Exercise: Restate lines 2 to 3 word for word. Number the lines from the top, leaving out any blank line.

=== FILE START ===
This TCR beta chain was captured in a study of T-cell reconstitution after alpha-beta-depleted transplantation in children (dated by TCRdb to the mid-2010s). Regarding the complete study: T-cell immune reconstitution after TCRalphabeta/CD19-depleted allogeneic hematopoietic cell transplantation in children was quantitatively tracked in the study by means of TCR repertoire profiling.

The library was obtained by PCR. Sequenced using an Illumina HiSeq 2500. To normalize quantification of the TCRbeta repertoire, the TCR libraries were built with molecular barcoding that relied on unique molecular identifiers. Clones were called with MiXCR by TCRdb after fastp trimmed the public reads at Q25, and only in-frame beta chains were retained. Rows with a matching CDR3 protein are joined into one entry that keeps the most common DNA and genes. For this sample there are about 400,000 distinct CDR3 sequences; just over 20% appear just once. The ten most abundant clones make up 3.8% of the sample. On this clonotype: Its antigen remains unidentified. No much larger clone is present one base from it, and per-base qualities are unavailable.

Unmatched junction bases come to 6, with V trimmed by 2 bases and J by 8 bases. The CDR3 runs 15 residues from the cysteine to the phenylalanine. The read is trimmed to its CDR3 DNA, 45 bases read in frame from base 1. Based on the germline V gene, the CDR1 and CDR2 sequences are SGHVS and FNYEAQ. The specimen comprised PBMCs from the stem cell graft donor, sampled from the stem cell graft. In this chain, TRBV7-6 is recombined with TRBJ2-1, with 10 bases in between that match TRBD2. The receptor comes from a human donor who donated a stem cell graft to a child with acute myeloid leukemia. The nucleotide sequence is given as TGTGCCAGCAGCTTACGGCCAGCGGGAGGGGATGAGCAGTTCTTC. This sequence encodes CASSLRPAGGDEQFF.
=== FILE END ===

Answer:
The library was obtained by PCR. Sequenced using an Illumina HiSeq 2500. To normalize quantification of the TCRbeta repertoire, the TCR libraries were built with molecular barcoding that relied on unique molecular identifiers. Clones were called with MiXCR by TCRdb after fastp trimmed the public reads at Q25, and only in-frame beta chains were retained. Rows with a matching CDR3 protein are joined into one entry that keeps the most common DNA and genes. For this sample there are about 400,000 distinct CDR3 sequences; just over 20% appear just once. The ten most abundant clones make up 3.8% of the sample. On this clonotype: Its antigen remains unidentified. No much larger clone is present one base from it, and per-base qualities are unavailable.

Unmatched junction bases come to 6, with V trimmed by 2 bases and J by 8 bases. The CDR3 runs 15 residues from the cysteine to the phenylalanine. The read is trimmed to its CDR3 DNA, 45 bases read in frame from base 1. Based on the germline V gene, the CDR1 and CDR2 sequences are SGHVS and FNYEAQ. The specimen comprised PBMCs from the stem cell graft donor, sampled from the stem cell graft. In this chain, TRBV7-6 is recombined with TRBJ2-1, with 10 bases in between that match TRBD2. The receptor comes from a human donor who donated a stem cell graft to a child with acute myeloid leukemia. The nucleotide sequence is given as TGTGCCAGCAGCTTACGGCCAGCGGGAGGGGATGAGCAGTTCTTC. This sequence encodes CASSLRPAGGDEQFF.